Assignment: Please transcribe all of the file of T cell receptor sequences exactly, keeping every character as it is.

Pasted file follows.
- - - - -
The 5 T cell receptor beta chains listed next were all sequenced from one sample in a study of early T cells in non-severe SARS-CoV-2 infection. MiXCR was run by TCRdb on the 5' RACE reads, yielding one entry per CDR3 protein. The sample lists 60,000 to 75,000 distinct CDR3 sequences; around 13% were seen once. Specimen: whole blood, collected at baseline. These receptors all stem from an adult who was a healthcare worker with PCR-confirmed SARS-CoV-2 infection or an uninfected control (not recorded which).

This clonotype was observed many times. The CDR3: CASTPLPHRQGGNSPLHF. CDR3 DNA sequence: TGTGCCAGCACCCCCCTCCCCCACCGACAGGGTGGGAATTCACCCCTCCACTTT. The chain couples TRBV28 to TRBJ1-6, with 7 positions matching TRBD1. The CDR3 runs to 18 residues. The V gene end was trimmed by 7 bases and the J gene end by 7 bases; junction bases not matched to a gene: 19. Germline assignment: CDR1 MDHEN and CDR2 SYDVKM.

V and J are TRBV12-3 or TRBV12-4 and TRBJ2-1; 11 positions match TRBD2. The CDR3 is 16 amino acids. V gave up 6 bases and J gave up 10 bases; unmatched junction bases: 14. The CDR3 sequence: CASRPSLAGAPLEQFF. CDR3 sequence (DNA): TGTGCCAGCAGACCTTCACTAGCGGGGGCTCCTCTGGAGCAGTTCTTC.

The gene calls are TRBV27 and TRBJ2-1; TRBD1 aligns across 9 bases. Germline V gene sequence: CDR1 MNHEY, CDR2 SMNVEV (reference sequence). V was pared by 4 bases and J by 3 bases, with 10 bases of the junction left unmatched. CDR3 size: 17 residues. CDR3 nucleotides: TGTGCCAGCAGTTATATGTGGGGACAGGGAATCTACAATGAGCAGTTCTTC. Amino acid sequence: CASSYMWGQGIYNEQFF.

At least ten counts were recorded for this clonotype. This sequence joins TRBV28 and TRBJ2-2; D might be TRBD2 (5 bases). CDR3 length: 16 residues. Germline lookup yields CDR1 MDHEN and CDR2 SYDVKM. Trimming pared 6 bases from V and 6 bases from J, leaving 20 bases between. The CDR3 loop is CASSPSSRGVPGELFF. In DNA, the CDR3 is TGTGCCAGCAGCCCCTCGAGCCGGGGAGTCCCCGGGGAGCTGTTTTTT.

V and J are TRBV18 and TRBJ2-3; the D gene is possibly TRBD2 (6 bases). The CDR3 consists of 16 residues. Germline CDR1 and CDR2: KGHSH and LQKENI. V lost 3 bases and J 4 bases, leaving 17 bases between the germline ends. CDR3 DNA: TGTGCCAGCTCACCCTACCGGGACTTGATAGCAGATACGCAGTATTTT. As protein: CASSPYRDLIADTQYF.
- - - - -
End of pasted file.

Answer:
The 5 T cell receptor beta chains listed next were all sequenced from one sample in a study of early T cells in non-severe SARS-CoV-2 infection. MiXCR was run by TCRdb on the 5' RACE reads, yielding one entry per CDR3 protein. The sample lists 60,000 to 75,000 distinct CDR3 sequences; around 13% were seen once. Specimen: whole blood, collected at baseline. These receptors all stem from an adult who was a healthcare worker with PCR-confirmed SARS-CoV-2 infection or an uninfected control (not recorded which).

This clonotype was observed many times. The CDR3: CASTPLPHRQGGNSPLHF. CDR3 DNA sequence: TGTGCCAGCACCCCCCTCCCCCACCGACAGGGTGGGAATTCACCCCTCCACTTT. The chain couples TRBV28 to TRBJ1-6, with 7 positions matching TRBD1. The CDR3 runs to 18 residues. The V gene end was trimmed by 7 bases and the J gene end by 7 bases; junction bases not matched to a gene: 19. Germline assignment: CDR1 MDHEN and CDR2 SYDVKM.

V and J are TRBV12-3 or TRBV12-4 and TRBJ2-1; 11 positions match TRBD2. The CDR3 is 16 amino acids. V gave up 6 bases and J gave up 10 bases; unmatched junction bases: 14. The CDR3 sequence: CASRPSLAGAPLEQFF. CDR3 sequence (DNA): TGTGCCAGCAGACCTTCACTAGCGGGGGCTCCTCTGGAGCAGTTCTTC.

The gene calls are TRBV27 and TRBJ2-1; TRBD1 aligns across 9 bases. Germline V gene sequence: CDR1 MNHEY, CDR2 SMNVEV (reference sequence). V was pared by 4 bases and J by 3 bases, with 10 bases of the junction left unmatched. CDR3 size: 17 residues. CDR3 nucleotides: TGTGCCAGCAGTTATATGTGGGGACAGGGAATCTACAATGAGCAGTTCTTC. Amino acid sequence: CASSYMWGQGIYNEQFF.

At least ten counts were recorded for this clonotype. This sequence joins TRBV28 and TRBJ2-2; D might be TRBD2 (5 bases). CDR3 length: 16 residues. Germline lookup yields CDR1 MDHEN and CDR2 SYDVKM. Trimming pared 6 bases from V and 6 bases from J, leaving 20 bases between. The CDR3 loop is CASSPSSRGVPGELFF. In DNA, the CDR3 is TGTGCCAGCAGCCCCTCGAGCCGGGGAGTCCCCGGGGAGCTGTTTTTT.

V and J are TRBV18 and TRBJ2-3; the D gene is possibly TRBD2 (6 bases). The CDR3 consists of 16 residues. Germline CDR1 and CDR2: KGHSH and LQKENI. V lost 3 bases and J 4 bases, leaving 17 bases between the germline ends. CDR3 DNA: TGTGCCAGCTCACCCTACCGGGACTTGATAGCAGATACGCAGTATTTT. As protein: CASSPYRDLIADTQYF.